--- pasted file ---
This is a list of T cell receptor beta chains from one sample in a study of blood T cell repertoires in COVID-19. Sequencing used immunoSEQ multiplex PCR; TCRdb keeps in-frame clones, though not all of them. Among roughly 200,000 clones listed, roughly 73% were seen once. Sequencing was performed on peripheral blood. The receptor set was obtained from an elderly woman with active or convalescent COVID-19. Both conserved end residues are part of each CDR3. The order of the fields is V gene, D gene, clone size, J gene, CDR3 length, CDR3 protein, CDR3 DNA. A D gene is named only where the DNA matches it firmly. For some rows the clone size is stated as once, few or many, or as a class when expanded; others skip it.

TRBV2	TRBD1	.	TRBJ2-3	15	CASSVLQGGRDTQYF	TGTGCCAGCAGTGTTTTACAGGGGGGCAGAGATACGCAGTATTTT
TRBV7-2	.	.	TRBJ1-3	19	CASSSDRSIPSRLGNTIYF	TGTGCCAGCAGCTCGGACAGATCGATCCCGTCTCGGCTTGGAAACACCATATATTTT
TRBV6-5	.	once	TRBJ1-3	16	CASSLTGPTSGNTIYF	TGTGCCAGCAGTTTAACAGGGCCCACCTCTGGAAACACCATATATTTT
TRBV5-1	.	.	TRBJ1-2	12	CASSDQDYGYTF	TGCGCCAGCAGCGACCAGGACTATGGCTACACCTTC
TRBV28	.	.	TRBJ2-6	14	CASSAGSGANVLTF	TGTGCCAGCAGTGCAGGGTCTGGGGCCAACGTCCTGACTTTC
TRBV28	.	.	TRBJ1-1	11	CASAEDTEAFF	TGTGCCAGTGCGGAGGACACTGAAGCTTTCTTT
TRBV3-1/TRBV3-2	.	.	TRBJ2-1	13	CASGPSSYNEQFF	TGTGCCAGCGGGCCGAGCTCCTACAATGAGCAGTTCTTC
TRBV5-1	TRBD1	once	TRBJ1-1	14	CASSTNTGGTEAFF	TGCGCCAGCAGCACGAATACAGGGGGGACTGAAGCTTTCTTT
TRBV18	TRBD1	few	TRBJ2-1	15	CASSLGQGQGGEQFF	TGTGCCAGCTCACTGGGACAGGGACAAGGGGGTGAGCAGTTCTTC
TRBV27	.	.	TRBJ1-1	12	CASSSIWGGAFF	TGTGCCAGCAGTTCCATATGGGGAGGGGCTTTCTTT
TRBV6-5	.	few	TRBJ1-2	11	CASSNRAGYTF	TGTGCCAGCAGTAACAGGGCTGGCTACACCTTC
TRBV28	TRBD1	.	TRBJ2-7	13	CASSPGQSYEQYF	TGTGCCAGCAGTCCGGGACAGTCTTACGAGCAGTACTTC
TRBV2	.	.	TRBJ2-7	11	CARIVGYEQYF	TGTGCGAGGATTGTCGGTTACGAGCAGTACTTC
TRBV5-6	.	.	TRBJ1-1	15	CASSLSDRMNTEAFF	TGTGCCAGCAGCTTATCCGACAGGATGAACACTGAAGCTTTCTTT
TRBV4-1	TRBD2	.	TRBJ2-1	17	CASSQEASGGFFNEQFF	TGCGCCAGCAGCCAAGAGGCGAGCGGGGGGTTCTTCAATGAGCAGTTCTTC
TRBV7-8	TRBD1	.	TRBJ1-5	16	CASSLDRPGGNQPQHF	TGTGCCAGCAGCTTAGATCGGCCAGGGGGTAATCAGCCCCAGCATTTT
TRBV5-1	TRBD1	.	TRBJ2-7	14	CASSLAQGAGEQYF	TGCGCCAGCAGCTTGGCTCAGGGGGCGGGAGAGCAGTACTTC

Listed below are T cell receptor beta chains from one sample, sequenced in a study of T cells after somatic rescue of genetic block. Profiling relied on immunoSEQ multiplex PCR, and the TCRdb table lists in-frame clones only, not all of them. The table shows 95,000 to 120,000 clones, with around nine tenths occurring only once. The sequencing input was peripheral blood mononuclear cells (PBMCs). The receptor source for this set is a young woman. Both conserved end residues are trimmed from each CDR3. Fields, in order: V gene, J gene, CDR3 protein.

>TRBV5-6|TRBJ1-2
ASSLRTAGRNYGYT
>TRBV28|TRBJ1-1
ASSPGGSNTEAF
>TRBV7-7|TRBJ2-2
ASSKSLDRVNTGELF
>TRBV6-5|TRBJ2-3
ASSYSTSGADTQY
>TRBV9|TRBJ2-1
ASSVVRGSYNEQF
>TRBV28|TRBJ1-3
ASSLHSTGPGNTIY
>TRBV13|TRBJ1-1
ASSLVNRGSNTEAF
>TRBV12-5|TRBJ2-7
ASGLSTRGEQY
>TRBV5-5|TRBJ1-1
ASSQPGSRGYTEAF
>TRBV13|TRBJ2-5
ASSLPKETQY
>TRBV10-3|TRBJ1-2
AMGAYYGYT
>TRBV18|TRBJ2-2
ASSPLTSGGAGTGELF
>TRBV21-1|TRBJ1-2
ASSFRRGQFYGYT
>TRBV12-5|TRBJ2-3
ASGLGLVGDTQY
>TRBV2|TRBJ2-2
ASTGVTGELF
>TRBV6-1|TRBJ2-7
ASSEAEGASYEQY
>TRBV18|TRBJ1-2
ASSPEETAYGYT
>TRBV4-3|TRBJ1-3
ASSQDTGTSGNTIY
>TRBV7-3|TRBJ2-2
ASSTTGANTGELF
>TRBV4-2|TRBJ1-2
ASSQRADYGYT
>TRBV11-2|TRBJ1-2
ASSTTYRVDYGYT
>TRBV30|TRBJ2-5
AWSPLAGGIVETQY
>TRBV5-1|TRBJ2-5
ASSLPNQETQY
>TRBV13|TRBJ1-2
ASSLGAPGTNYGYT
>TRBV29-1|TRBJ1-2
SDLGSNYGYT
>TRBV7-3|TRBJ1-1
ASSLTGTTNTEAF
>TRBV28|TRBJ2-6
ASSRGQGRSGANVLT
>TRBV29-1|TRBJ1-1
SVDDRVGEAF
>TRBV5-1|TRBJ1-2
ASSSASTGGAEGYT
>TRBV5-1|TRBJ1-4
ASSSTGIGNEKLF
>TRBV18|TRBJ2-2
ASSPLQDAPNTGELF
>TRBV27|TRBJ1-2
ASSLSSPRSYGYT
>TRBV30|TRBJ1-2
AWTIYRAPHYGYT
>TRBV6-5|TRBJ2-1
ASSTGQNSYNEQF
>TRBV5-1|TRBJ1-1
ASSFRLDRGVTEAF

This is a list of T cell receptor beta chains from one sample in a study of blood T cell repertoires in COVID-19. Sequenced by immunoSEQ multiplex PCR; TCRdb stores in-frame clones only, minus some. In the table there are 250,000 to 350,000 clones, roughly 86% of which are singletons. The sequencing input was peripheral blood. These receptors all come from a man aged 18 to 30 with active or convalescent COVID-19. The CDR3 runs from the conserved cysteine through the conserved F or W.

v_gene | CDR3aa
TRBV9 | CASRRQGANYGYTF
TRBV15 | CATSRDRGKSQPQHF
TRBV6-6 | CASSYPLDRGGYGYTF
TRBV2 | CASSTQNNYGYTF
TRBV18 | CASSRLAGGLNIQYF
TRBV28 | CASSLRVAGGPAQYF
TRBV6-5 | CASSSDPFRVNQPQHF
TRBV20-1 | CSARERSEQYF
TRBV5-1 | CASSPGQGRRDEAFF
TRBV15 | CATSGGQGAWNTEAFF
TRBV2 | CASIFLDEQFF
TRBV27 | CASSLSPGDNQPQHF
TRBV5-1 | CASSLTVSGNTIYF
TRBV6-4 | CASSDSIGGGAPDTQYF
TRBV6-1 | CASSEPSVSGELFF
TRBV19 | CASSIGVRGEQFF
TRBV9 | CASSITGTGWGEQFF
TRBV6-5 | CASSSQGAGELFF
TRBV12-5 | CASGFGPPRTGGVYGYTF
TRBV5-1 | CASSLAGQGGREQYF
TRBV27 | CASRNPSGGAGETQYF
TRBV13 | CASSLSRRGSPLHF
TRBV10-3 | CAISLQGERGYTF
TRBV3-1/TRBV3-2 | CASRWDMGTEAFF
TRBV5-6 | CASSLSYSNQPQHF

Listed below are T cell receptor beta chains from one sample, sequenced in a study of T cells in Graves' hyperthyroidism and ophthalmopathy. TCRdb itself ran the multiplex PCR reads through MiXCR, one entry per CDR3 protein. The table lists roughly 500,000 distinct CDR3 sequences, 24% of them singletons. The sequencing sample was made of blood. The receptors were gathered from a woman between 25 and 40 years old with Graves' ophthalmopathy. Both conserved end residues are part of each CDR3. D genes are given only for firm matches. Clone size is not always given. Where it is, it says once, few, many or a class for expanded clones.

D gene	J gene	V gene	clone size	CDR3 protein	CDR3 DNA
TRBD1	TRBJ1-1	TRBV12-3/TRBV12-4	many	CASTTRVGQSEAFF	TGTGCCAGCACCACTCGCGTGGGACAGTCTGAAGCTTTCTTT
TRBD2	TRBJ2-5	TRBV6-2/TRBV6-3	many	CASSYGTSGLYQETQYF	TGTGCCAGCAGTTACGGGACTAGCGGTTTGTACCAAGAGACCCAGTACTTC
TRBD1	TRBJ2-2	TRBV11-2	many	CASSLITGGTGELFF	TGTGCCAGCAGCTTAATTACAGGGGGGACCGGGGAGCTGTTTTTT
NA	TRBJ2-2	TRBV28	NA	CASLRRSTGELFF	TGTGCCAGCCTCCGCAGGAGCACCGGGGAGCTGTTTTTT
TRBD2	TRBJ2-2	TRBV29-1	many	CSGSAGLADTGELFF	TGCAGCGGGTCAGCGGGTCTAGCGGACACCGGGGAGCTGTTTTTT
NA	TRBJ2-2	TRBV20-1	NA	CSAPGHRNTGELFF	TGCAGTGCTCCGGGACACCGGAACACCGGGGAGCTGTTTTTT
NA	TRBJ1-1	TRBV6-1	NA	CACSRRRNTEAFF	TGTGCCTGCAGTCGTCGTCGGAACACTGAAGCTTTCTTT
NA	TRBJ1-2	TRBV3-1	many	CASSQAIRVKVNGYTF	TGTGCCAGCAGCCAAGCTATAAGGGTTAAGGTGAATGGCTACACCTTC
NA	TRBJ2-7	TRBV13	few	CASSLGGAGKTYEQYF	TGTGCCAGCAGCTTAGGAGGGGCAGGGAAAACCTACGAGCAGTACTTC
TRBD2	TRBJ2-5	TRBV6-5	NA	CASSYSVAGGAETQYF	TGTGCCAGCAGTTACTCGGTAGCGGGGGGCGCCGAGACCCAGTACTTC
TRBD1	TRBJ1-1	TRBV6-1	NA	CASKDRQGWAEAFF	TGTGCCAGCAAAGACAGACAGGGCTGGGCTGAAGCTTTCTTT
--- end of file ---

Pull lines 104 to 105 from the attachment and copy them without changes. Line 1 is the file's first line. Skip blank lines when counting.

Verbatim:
TRBV5-1 | CASSLTVSGNTIYF
TRBV6-4 | CASSDSIGGGAPDTQYF